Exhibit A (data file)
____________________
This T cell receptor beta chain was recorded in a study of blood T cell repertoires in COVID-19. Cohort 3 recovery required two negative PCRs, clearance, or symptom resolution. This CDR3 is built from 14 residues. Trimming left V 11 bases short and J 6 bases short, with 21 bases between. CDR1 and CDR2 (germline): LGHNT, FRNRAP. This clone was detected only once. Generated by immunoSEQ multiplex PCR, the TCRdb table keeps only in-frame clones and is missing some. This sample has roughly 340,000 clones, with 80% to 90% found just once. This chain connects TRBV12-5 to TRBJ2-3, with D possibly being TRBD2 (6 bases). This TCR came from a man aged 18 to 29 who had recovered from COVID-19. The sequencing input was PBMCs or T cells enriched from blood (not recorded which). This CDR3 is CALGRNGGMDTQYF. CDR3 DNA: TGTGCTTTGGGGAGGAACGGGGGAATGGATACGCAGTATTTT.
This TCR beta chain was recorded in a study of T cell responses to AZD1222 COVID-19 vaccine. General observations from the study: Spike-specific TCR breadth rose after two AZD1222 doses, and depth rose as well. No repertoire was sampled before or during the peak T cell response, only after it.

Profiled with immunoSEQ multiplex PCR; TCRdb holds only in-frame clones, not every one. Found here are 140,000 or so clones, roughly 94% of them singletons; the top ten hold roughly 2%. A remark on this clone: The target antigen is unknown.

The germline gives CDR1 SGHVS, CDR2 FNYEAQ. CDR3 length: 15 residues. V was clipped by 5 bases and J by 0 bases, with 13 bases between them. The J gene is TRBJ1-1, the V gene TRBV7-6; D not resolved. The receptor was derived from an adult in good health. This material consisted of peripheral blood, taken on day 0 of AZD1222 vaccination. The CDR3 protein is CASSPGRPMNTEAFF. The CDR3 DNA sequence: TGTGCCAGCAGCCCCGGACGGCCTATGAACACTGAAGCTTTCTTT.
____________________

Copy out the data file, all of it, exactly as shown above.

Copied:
This T cell receptor beta chain was recorded in a study of blood T cell repertoires in COVID-19. Cohort 3 recovery required two negative PCRs, clearance, or symptom resolution. This CDR3 is built from 14 residues. Trimming left V 11 bases short and J 6 bases short, with 21 bases between. CDR1 and CDR2 (germline): LGHNT, FRNRAP. This clone was detected only once. Generated by immunoSEQ multiplex PCR, the TCRdb table keeps only in-frame clones and is missing some. This sample has roughly 340,000 clones, with 80% to 90% found just once. This chain connects TRBV12-5 to TRBJ2-3, with D possibly being TRBD2 (6 bases). This TCR came from a man aged 18 to 29 who had recovered from COVID-19. The sequencing input was PBMCs or T cells enriched from blood (not recorded which). This CDR3 is CALGRNGGMDTQYF. CDR3 DNA: TGTGCTTTGGGGAGGAACGGGGGAATGGATACGCAGTATTTT.
This TCR beta chain was recorded in a study of T cell responses to AZD1222 COVID-19 vaccine. General observations from the study: Spike-specific TCR breadth rose after two AZD1222 doses, and depth rose as well. No repertoire was sampled before or during the peak T cell response, only after it.

Profiled with immunoSEQ multiplex PCR; TCRdb holds only in-frame clones, not every one. Found here are 140,000 or so clones, roughly 94% of them singletons; the top ten hold roughly 2%. A remark on this clone: The target antigen is unknown.

The germline gives CDR1 SGHVS, CDR2 FNYEAQ. CDR3 length: 15 residues. V was clipped by 5 bases and J by 0 bases, with 13 bases between them. The J gene is TRBJ1-1, the V gene TRBV7-6; D not resolved. The receptor was derived from an adult in good health. This material consisted of peripheral blood, taken on day 0 of AZD1222 vaccination. The CDR3 protein is CASSPGRPMNTEAFF. The CDR3 DNA sequence: TGTGCCAGCAGCCCCGGACGGCCTATGAACACTGAAGCTTTCTTT.